Learn to Harness the Power of Gratitude

Learn to Harness the Power of Gratitude

If you’re reading this then you’re probably interested in psychology, positive psychology, happiness and wellbeing.

And if you’re interested in all those things then you almost certainly know that gratitude is like a super-strategy! It boosts positive emotion and spreads joy throughout social and occupational networks.

Gratitude can be especially beneficial in workplaces so check out this article for some great “hacks” …

via Entrepreneur by Gurpreet Kaur

Decades of research have shown us that gratitude is one of the most powerful emotions we can feel. It can increase our overall well-being, improve our relationships and increase our physical health.

Yet, gratitude is often overlooked as a valuable business tool. We focus on the more “practical” aspects of running a business and forget that our emotions play a huge role in our success.

In this article, we will explore the science of gratitude and how it can be used to improve your business and life.

What is gratitude?

Gratitude is an emotion that occurs when we appreciate the good things in our life. It’s a feeling of thankfulness and appreciation for the positive things we have, whether they are material possessions, relationships or experiences.

In one of the most comprehensive reviews of gratitude research to date, psychologists Robert A. Emmons and Michael McCullough found that gratitude has several benefits for mental health, physical health and relationships.

  • Mental health

As a mental health counselor, I am well aware of the mental health benefits of practicing gratitude. I have my clients keep a gratitude journal to help them develop the habit of practicing gratitude.

The scaling evidence proves that gratitude practice has numerous mental health benefits. For example, a study found that participants who wrote about things they were grateful for were more likely to report higher levels of happiness and lower levels of stress. Another study reported that people who kept a gratitude journal reported less depressionanxiety, dissatisfaction and stress. People who practiced gratitude had less social anxiety and felt more confident in social situations. Gratitude can also help people with depression and anxiety.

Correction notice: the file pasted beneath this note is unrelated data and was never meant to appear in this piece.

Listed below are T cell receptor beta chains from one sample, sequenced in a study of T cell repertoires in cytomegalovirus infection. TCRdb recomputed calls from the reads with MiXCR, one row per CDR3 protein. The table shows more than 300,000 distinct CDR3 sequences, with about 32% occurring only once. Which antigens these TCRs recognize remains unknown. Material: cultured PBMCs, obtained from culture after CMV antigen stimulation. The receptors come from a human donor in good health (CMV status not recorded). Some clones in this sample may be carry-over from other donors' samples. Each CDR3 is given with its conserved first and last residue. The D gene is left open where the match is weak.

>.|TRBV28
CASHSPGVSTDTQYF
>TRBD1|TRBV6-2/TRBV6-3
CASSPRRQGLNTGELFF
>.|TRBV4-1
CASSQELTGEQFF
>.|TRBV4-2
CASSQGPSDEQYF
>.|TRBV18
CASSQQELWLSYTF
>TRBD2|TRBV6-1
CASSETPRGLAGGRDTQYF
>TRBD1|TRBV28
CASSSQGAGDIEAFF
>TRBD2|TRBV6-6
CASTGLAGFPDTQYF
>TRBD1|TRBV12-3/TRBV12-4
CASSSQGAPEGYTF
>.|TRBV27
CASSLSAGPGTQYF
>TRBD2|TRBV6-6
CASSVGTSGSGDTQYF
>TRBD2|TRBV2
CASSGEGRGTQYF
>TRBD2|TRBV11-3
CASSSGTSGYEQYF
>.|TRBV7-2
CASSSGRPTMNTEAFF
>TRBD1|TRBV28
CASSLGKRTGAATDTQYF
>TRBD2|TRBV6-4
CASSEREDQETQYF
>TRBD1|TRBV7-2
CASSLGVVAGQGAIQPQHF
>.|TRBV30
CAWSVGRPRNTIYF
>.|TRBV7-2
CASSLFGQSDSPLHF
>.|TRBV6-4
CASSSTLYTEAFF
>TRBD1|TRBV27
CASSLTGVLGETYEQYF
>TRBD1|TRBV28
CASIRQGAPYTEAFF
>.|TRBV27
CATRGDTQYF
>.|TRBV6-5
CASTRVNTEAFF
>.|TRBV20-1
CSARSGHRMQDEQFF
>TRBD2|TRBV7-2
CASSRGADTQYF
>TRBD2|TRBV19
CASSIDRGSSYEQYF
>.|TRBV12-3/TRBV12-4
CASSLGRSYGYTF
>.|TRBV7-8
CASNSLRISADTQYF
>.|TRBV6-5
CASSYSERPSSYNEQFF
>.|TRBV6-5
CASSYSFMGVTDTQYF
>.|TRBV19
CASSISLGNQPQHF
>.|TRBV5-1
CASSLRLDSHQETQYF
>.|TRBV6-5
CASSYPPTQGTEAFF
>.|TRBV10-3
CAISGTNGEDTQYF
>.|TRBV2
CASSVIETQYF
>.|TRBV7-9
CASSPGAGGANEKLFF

• Physical health

Several studies have linked the benefits of physical health with gratitude. Ericka Rosenberg found that gratitude helps lower blood pressure in patients with heart disease. Participants who practiced gratitude regularly had fewer health complaints and felt healthier compared to those that didn’t practice gratitude.

  • Relationships

Gratitude has been found to improve relationships as well. Research shows that couples who expressed gratitude towards each other felt more connected and closer to their partner. Grateful people also report feeling more loved and willing to help others. Grateful people are more likely to forgive their partner and less likely to hold grudges.

Gratitude in the workplace

Gratitude has been found to improveĀ job satisfaction and commitment. Employees who write things they are grateful for at work report more satisfaction in their job and are more committed to their employers. In addition, employees who are thanked by their boss have higher job satisfaction and are more likely to stay with a company…

… keep reading the full & original article HERE